The Hunt For The Skinwalker!

Journalist host and research scientist Colm Kelleher, the authors of Hunt for the Skinwalker, shared details about a ranch in Utah where the “Gorman” (a pseudonym) family was terrorized by a series of unexplainable encounters that included UFOs of various shapes, mutilated cattle, disembodied voices, poltergeist activity and invincible creatures. The isolated location in northeastern Utah has a history of bizarre reports dating back at least 50 years, with many of the accounts being catalogued by a science teacher, Junior Hicks.

The local Native-American tribe, the Utes, referred to the ranch area as the “path of the Skinwalker,” and advised avoiding this land. According to their legend, a skinwalker is an “evil sorcerer,” capable of shape-shifting and turning into various animals, explained Knapp. Indeed, when the Gorman family first moved into the ranch in 1994 they encountered a wolf the size of a small horse that was impervious to bullets, even though it was struck numerous times. When they followed the creature, its tracks just suddenly disappeared, as though it had just vanished into thin air, said Kelleher.

In 1996, Tom Gorman saw a blue orb and his dogs chased the object into a dense thicket. He heard a yelping and later found three circles of dried out grass and a gooey mess, as though the animals had been vaporized, Kelleher reported. Before selling the ranch to NIDS (the research organization Kelleher was formerly associated with), the Gormans lost a total of 12 cattle that were mysteriously mutilated. Some type of intelligence, capable of manipulating matter was making its presence known in the area, the two concluded. Knapp further speculated that the ranch could be an “interdimensional portal.”

Biography:

George Knapp is a 14-time Emmy Award-winning journalist whose reporting on Nevada’s infamous Area 51 military base was selected by UPI as Best Individual Achievement by a Reporter (1989). Other awards include the Associated Press’s Mark Twain Award for news writing and the Edward R. Murrow Award for Investigative Reporting. George is an anchor and reporter for the CBS affiliate KLAS-TV in Las Vegas and he also writes a weekly column for a Las Vegas newspaper.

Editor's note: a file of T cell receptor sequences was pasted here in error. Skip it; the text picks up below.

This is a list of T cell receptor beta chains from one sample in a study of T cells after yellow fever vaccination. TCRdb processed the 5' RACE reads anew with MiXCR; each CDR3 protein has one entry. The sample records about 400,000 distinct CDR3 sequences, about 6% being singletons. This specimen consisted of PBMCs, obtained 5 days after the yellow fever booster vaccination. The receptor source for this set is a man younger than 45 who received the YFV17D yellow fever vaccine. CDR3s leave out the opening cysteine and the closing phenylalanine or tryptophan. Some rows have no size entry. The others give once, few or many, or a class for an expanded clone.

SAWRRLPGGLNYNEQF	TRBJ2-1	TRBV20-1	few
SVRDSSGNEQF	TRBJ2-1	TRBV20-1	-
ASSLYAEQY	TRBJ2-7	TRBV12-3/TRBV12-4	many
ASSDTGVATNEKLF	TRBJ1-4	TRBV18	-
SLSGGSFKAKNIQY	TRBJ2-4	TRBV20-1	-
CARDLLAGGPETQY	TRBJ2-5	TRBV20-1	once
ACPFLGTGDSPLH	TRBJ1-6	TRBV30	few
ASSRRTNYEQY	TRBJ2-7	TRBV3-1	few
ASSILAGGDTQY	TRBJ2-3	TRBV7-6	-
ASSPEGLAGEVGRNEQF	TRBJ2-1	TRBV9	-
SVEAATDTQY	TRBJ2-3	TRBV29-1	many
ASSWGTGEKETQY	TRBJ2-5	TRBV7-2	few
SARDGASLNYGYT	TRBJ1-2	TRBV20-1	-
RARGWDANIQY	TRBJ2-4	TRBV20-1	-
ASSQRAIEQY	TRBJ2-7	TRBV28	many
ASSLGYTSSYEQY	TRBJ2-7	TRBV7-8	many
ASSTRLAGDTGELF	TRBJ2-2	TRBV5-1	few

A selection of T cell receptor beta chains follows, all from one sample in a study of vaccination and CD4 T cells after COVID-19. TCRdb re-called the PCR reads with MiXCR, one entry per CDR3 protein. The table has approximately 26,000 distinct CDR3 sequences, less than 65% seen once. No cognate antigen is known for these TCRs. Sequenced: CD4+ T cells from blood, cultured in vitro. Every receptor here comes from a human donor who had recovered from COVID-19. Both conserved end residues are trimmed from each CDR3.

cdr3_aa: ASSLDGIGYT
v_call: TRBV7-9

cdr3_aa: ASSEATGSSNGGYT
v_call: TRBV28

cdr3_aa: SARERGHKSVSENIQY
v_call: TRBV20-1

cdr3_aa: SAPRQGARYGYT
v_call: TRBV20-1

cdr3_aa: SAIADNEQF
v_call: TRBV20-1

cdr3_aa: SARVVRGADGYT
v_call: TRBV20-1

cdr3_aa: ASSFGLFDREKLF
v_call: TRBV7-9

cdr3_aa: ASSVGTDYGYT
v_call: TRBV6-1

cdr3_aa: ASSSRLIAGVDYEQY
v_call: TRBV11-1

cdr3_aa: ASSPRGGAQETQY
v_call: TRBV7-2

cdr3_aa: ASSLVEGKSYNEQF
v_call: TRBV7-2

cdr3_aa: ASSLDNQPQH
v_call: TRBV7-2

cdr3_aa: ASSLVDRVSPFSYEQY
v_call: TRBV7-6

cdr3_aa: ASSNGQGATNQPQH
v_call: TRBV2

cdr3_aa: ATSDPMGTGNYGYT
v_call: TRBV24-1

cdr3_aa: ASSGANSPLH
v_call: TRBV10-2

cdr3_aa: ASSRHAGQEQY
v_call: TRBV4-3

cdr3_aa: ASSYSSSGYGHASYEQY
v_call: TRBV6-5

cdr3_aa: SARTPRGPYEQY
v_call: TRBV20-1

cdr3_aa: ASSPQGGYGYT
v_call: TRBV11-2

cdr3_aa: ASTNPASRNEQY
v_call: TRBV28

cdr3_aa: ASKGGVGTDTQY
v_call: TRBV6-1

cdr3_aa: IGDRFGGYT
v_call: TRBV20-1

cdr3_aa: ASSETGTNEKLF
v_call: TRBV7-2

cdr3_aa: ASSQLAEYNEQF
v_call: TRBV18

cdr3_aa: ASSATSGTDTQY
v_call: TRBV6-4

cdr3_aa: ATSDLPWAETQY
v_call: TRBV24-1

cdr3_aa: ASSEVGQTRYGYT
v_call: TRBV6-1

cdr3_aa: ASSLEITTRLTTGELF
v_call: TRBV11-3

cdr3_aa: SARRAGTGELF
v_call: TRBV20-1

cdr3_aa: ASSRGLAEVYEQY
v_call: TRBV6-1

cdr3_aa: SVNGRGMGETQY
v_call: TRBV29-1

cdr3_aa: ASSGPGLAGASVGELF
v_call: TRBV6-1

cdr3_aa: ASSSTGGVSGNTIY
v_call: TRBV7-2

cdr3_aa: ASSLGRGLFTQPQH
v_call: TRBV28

Biography:

Colm A. Kelleher, Ph.D., is a biochemist with a fifteen-year research career in cell and molecular biology. Following his Ph.D. in biochemistry from the University of Dublin, Trinity College in 1983, Kelleher worked at the Ontario Cancer Institute, the Terry Fox Cancer Research Laboratory, and the National Jewish Center for Immunology and Respiratory Medicine. For the past eight years he has worked as project manager and team leader at a private research institute, the National Institute of Discovery Science, using forensic science methodology to unravel scientific anomalies.

Wikipedia
According to local legend, Skinwalker Ranch, also known as Sherman Ranch, is a property located on approximately 480 acres (1.9 km2) southeast of Ballard, Utah that is allegedly the site of paranormal and UFO-related activities. Its name is taken from the skin-walker of Native American legend.

Claims about the ranch first appeared in the Salt Lake City, Utah Deseret News,and later in the alternative weekly Las Vegas Mercury as a series of articles by journalist George Knapp. Knapp and co-author Colm Kelleher subsequently authored a book[2] in which they describe the ranch being acquired by the National Institute for Discovery Science (NIDSci) to study anecdotal sightings of UFOs, bigfoot-like creatures, crop circles, glowing orbs and poltergeist activity reported by its former owners.[3]

The ranch, located in west Uintah County bordering the Ute Indian Reservation, was popularly dubbed the “UFO ranch” due to its ostensible 50-year history of odd events said to have taken place there. According to Kelleher and Knapp, they saw or investigated evidence of close to 100 incidents that include vanishing and mutilated cattle, sightings of unidentified flying objects or orbs, large animals with piercing yellow eyes that they say were not injured when struck by bullets, and invisible objects emitting destructive magnetic fields. Among those involved were retired Army Colonel John B. Alexander who characterized the NIDSci effort as an attempt to get hard data using a “standard scientific approach”. However, the investigators admitted to “difficulty obtaining evidence consistent with scientific publication.” Cattle mutilations have been part of the folklore of the surrounding area for decades, but NIDSci founder Robert Bigelow’s purchase of the ranch and investigation funding was reportedly the result of his being convinced by stories of mutilations that included tales of strange lights and unusual impressions made in grass and soil told by the family of former ranch owner Terry Sherman

About Andrew

Co-founder & lead investigator of Paranormal Encounters. I've experienced the paranormal all my life, having encountered ghosts, angels and demons. I live in a haunted house and when not exploring and researching the unknown, I enjoy single malt Scotch whisky & potato chips (though not necessarily at the same time).